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The first raven rattle collected by non-Indians, the oldest one known to anthropologists, was acquired by Russians from the Tlingit Indians of Alaska in 1804. It has the classic form of the rattle above. Both the forms and their relationships are important.
The first raven rattle collected by non-Indians, the oldest one known to anthropologists, was acquired by Russians from the Tlingit Indians of Alaska in 1804. It has the classic form of the rattle above. Both the forms and their relationships are important.

Messages in a Raven Rattle

Recently I had the chance to spend an afternoon in the Museum of Anthropology at the University of British Columbia, home of a splendid collection of Pacific Northwest Native art. It's a place worth a pilgrimage. The spectacular building, designed by Canada's famous architect Arthur Erickson, echoes themes borrowed from a Haida longhouse; it's constructed so that one gallery is tall enough to house full-size totem poles.

Despite the magnificence of the many gigantic carvings, my attention kept turning to carvings of a smaller sort--the raven rattles. Superbly detailed, always beautiful though often highly stylized, these captivating objects looked to my untrained eye like variations on a theme, but I couldn't decipher what the theme actually was.

Fortunately, I found a slim publication at the museum gift shop: The Raven Rattle, UBC Museum Note No. 6, by Marjorie M. Halpin. From it, I learned much about raven rattles and what some specialists think they mean.

The first one known to the outside world was acquired by the Russians from Alaska Tlingits in 1804, but tradition among the tribes places the rattle's origin with the Niska Indians, a Tsimshian-speaking people of British Columbia. By the time most of the rattles now in museums were collected, between 1880 and 1930, raven rattles could be found nearly everywhere along the Northwest coast.

The classic raven rattle compresses many stylized animals into one object. The main figure is a raven, usually with its beak slightly open and holding a small box. On its back is a platform with a reclining figure, usually a human; a frog lies atop that figure, its tongue extended into the human's mouth. A monster's face occupies the forepart of the raven's deep belly. It's an odd construct, sharing aspects of whale, bird, and perhaps salmon. Behind it, facing upside down and backwards, is another bird. This is apparently a kingfisher, a bird with a rattling cry. Its beak melds into what would be the raven's tail, as the handle for the rattle.

Evidently the rattles had important ceremonial uses, but the people collecting them were more interested in their artistic value than in their meaning and function. The early records noted little other than that raven rattles were generally used by chiefs, especially in ceremonies when they were transferring some of their spiritual power to younger people. By the time ethnographers grew seriously interested in their significance, the people who made them had forgotten their original import--or were unwilling to tell the uninitiated.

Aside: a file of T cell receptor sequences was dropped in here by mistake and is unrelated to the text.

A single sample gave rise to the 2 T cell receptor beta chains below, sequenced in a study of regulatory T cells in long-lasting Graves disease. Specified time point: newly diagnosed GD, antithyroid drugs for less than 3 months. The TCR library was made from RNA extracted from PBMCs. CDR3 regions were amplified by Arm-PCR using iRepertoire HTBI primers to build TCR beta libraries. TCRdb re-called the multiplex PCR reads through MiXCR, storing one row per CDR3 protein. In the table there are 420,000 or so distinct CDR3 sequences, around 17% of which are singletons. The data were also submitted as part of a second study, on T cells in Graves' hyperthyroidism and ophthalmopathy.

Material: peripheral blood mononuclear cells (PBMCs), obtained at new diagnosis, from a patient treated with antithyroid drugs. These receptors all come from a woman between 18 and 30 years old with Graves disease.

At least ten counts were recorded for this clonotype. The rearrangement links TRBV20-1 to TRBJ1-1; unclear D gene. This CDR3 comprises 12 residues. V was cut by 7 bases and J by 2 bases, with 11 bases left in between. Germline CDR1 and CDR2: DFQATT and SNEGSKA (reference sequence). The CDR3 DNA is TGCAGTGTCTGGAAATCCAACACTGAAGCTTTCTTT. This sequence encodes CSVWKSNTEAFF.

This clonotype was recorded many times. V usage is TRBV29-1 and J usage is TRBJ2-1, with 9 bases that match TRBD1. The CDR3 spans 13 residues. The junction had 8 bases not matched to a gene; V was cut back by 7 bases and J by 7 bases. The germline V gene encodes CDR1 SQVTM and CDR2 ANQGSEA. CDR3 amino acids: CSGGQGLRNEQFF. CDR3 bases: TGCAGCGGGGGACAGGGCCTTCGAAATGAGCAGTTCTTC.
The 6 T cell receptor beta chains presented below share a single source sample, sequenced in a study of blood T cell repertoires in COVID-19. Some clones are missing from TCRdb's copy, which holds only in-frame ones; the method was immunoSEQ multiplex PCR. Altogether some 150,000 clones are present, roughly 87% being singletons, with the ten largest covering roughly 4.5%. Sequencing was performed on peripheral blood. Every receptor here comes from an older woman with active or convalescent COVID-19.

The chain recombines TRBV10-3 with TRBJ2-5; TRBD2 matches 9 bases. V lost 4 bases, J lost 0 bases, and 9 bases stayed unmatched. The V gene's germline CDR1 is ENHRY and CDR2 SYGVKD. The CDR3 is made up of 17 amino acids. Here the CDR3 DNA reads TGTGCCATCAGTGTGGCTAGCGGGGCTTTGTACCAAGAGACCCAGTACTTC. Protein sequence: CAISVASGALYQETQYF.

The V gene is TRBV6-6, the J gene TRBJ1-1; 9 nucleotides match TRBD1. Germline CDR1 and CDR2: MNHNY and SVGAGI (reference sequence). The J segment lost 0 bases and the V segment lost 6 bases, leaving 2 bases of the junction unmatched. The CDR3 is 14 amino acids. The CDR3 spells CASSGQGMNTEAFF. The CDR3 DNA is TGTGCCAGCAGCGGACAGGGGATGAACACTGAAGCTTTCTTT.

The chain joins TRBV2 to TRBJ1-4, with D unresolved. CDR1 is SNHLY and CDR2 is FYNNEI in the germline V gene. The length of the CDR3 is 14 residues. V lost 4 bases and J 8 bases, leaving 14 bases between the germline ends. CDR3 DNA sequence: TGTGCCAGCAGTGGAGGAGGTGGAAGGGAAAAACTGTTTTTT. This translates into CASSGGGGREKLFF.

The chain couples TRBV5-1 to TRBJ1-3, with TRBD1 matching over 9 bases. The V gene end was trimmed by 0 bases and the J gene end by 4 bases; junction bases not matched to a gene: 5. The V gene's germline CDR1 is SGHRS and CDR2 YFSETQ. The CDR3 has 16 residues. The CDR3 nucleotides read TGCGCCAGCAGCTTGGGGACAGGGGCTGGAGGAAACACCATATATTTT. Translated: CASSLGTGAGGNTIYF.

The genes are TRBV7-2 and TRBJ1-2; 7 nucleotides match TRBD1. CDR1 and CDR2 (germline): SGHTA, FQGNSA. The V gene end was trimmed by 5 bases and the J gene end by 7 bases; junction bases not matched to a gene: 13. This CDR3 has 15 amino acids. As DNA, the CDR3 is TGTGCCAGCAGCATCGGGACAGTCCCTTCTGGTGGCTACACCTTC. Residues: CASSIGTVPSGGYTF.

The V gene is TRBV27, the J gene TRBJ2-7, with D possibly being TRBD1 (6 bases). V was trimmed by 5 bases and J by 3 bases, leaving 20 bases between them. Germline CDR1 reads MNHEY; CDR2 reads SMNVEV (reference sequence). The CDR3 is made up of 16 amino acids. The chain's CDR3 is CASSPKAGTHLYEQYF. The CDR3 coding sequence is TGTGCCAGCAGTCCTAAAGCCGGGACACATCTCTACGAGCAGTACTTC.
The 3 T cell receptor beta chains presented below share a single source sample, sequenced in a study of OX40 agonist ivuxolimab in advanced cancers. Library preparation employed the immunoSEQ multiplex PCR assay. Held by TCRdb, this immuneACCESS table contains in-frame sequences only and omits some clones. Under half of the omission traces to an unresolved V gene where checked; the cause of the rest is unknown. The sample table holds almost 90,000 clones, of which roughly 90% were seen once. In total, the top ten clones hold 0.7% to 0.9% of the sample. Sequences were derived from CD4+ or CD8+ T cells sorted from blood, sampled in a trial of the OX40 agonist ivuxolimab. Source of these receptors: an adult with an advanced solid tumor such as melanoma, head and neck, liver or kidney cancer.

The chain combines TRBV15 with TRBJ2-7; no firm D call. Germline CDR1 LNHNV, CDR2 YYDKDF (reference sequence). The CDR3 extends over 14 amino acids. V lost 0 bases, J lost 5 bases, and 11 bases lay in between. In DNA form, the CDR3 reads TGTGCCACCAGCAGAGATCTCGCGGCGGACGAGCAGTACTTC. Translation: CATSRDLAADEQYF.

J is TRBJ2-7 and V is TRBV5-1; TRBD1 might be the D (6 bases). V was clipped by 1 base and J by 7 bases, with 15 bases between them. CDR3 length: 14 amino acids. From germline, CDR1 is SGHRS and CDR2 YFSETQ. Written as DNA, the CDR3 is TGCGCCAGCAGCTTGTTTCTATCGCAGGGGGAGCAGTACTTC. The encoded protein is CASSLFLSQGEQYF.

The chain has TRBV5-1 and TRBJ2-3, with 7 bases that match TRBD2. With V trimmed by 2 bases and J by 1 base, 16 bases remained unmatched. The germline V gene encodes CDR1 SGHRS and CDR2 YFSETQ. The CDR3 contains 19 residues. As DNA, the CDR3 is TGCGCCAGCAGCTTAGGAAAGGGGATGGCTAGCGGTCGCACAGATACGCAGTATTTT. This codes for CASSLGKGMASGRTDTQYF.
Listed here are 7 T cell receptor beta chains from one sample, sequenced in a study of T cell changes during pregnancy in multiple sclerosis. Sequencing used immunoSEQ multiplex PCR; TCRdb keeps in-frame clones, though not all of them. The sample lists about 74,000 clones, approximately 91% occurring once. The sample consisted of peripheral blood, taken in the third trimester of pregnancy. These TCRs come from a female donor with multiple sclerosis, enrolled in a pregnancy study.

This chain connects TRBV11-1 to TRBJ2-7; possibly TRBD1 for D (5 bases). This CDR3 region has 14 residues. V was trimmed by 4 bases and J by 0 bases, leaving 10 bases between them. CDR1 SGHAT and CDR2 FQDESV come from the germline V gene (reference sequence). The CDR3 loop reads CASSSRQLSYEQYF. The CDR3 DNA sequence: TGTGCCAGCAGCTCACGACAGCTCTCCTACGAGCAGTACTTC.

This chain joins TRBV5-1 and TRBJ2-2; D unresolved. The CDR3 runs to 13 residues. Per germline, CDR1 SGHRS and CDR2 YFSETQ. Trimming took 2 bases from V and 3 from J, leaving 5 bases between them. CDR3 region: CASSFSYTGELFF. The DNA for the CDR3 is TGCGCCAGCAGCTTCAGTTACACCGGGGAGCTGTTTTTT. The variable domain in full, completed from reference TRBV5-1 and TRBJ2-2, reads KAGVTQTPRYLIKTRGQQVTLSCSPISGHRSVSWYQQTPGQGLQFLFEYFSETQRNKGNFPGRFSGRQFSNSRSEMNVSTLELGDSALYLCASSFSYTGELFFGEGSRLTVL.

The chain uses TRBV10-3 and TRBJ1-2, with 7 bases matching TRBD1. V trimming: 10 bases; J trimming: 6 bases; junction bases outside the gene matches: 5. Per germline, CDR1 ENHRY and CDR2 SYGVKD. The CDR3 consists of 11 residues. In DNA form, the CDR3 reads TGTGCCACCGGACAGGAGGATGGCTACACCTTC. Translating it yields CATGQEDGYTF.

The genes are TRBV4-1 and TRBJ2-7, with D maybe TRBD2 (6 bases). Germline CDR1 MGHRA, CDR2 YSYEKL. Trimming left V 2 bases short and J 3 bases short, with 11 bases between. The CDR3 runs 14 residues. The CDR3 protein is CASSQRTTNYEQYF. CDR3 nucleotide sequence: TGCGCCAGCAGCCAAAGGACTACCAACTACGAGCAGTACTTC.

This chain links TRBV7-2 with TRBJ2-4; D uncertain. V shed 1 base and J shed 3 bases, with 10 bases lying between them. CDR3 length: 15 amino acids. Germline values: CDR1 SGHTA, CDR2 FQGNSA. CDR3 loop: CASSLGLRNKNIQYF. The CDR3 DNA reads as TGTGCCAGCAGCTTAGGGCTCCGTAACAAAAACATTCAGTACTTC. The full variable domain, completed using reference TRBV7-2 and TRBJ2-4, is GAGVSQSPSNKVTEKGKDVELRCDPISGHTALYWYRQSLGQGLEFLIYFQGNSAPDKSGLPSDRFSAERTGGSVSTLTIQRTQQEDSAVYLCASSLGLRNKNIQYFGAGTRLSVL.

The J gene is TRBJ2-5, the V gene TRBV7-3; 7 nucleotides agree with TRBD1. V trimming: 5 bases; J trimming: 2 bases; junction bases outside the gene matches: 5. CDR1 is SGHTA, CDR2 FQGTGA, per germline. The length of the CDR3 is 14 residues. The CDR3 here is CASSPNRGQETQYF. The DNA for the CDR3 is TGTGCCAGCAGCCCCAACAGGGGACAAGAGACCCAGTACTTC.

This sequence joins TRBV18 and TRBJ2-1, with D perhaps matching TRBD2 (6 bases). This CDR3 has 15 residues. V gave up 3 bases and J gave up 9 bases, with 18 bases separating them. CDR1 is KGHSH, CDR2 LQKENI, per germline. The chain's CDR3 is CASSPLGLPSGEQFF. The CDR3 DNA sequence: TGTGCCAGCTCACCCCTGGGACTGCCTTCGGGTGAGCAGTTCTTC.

To understand these beautiful objects, scientists studied the rattles in light of what was known of the belief systems of Northwest Coast peoples. The significant point was what changed from rattle to rattle and what remained the same.

Most consistent was the raven, always with the box in its beak. Raven, the great trickster and transformer, stole daylight from heaven and brought it to a world previously dark: the box holds the light of day, metaphorically the dawning of human consciousness and the beginning of the world as it is known.

Next most invariant was the sea monster on the belly of the rattle. Fortunately for the scholars, it was a creature also found on boxes and chiefs' frontlet headdresses, and a fair bit was understood about its symbolic meaning. Its elements of fish, whale, and bird mirror the richness of life supported by the sea, and point toward the sources of human wealth.

What changed most was the tableau of small figures atop the rattle. The kingfisher sometimes moved to the top of the rattle, holding the frog in its mouth; sometimes the frog became another creature altogether. On some rattles, the human figure became bearlike; on others, otters and even a dog appeared. Most still showed the connecting tongue, or tonguelike connections of some sort. The message related to exchanges.

The end result, the ethnographers realized, was a set of interlocking symbols as understandable as a red light at an intersection, if more complicated. When a chief shook his rattle at a young initiate, the rattle gave an entire lesson about a person's correct understanding of the world: Remember, you have the gift of daylight within. You are a conscious person. The source of human support is the great sea, but the routes for exchange of the wealth it provides may properly vary. Patterns of connection change; the basics of life are fixed.

No wonder such a powerful message was held by a chief's hand. Some of the power remains, even in a museum case. Look for raven rattles in Alaska's museums (the University of Alaska Fairbanks, for example, has one on permanent display) and see if you agree.

Image caption cont: This one includes a human, a frog, and a long-billed bird (the raven's "tail"). It is possibly a kingfisher, a bird that makes a rattling noise. Note the face with recurved beak on the raven's stomach (Raven Rattle No. A2467, University of British Columbia Museum of Anthropology).